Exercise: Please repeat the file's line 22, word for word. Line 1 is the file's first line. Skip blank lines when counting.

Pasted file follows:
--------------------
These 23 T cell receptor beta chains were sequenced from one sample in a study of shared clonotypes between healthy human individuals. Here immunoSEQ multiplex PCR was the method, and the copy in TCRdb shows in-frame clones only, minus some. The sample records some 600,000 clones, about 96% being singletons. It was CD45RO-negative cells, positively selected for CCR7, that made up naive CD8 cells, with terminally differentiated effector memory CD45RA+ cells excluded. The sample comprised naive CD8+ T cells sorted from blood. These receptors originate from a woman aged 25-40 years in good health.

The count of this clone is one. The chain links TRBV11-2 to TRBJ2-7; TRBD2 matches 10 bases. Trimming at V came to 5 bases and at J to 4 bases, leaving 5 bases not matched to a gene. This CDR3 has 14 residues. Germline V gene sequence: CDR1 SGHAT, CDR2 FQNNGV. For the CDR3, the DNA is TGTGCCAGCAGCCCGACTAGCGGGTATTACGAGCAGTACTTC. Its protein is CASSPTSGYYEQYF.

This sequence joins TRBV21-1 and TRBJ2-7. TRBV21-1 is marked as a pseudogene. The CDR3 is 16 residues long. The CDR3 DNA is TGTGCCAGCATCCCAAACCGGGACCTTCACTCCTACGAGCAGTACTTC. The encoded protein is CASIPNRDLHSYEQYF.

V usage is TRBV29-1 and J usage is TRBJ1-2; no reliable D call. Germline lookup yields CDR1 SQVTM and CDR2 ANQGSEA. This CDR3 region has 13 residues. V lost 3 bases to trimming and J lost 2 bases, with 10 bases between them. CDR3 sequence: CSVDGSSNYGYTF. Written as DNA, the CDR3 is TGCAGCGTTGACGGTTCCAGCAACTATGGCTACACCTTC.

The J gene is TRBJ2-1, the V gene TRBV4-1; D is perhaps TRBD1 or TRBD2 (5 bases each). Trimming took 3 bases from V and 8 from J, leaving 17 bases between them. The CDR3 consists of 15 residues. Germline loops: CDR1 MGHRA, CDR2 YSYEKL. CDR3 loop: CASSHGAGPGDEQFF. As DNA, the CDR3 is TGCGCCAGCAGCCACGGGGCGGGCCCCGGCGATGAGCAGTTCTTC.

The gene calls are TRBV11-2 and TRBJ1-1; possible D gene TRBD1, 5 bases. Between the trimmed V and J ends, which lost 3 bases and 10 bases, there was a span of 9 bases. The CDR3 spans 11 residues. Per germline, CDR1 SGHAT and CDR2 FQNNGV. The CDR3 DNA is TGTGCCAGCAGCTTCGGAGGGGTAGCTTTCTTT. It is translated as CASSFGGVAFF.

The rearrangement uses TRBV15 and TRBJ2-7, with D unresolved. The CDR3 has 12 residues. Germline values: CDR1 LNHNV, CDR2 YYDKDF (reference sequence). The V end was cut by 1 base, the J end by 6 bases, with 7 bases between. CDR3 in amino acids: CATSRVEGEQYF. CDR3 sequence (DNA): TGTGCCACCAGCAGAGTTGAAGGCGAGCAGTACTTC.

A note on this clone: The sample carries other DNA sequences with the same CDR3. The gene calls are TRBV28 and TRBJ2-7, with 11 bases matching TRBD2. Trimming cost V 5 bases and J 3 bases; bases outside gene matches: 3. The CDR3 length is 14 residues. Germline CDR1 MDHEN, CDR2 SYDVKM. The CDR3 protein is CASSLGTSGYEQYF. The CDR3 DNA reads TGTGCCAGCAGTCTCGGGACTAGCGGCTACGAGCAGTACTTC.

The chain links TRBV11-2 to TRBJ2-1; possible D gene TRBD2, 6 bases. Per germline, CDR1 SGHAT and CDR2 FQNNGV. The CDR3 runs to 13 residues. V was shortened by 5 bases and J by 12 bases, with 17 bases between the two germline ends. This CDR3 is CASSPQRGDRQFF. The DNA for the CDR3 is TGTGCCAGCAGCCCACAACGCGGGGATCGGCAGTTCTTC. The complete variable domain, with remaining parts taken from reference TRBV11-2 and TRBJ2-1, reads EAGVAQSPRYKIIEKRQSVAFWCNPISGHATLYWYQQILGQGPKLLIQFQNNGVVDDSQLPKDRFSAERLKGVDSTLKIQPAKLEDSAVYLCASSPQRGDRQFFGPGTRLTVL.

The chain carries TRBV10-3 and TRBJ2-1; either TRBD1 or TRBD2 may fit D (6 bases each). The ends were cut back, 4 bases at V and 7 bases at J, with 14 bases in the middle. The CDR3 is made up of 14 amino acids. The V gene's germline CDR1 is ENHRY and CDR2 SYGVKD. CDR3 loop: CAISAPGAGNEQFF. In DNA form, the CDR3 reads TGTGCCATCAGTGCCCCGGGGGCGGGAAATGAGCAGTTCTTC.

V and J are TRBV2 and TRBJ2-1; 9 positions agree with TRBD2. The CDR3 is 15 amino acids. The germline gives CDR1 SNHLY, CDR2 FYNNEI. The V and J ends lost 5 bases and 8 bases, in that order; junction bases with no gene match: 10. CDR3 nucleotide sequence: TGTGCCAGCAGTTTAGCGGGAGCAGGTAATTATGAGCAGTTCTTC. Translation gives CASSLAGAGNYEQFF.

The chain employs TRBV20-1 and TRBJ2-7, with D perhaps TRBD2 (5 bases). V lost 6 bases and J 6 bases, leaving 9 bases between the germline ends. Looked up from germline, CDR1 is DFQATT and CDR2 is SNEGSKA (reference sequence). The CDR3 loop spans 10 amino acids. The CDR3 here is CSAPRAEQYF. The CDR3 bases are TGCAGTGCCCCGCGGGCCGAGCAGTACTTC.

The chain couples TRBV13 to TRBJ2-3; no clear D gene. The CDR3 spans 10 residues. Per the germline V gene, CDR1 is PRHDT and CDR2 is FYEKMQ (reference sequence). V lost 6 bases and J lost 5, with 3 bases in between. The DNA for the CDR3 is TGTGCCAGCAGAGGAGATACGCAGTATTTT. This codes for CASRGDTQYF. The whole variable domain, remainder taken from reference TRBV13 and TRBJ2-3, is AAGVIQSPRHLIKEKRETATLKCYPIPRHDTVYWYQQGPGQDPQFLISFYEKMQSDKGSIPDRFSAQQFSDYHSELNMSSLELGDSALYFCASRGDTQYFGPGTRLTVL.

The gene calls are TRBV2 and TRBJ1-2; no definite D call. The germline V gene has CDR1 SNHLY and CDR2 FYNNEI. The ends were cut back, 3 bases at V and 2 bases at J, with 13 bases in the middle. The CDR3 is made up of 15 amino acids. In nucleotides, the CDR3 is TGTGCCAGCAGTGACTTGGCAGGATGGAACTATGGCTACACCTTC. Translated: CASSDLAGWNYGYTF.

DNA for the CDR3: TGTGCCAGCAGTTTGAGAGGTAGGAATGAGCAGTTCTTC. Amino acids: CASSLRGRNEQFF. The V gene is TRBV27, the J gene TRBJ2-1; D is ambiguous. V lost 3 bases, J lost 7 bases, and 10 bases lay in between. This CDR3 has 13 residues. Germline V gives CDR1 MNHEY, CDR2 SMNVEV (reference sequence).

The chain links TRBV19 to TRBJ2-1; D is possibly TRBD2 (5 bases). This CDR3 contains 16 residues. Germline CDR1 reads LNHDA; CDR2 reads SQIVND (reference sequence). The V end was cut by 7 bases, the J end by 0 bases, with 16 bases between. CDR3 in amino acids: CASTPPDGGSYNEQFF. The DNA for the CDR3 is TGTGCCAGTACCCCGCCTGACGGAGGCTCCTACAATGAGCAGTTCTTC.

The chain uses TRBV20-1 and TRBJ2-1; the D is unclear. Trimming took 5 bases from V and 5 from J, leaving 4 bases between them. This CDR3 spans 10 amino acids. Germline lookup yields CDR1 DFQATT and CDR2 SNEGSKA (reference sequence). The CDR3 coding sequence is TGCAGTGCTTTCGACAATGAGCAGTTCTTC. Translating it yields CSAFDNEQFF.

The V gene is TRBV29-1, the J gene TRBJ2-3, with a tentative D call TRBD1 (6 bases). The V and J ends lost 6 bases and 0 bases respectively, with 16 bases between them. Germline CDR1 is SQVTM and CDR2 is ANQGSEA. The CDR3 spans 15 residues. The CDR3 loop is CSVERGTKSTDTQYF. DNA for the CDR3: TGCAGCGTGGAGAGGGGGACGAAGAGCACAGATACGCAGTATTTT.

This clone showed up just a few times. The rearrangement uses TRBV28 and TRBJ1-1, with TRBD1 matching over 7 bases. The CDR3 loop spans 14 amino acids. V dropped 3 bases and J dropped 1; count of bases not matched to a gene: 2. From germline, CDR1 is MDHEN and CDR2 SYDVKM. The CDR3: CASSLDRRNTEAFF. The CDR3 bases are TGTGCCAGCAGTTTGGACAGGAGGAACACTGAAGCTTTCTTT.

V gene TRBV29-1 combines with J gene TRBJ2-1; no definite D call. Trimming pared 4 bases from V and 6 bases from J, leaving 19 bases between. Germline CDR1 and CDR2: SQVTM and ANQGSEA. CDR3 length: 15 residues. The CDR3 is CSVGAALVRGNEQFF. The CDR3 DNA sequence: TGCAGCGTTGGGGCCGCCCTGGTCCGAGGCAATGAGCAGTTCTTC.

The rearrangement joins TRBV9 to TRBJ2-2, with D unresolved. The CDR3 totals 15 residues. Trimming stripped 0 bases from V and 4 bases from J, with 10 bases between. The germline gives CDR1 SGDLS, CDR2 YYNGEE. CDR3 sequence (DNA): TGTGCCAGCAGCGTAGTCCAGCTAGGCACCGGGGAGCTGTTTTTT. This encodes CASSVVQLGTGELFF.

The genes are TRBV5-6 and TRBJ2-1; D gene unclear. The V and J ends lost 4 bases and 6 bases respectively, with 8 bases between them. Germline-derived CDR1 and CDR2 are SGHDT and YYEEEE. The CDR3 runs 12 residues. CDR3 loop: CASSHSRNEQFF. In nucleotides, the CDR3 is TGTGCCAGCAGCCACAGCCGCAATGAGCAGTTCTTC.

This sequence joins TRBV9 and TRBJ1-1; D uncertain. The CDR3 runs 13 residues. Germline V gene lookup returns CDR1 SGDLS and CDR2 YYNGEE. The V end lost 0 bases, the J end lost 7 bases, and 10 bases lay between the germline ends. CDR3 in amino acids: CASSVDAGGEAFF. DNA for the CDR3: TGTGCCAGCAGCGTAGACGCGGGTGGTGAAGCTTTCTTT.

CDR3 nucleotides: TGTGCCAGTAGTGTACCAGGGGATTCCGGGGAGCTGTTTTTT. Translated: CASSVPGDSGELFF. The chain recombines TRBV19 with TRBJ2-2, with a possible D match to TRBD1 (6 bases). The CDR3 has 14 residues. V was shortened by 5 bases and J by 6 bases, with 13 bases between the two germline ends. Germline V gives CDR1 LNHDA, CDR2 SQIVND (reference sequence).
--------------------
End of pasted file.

The genes are TRBV5-6 and TRBJ2-1; D gene unclear. The V and J ends lost 4 bases and 6 bases respectively, with 8 bases between them. Germline-derived CDR1 and CDR2 are SGHDT and YYEEEE. The CDR3 runs 12 residues. CDR3 loop: CASSHSRNEQFF. In nucleotides, the CDR3 is TGTGCCAGCAGCCACAGCCGCAATGAGCAGTTCTTC.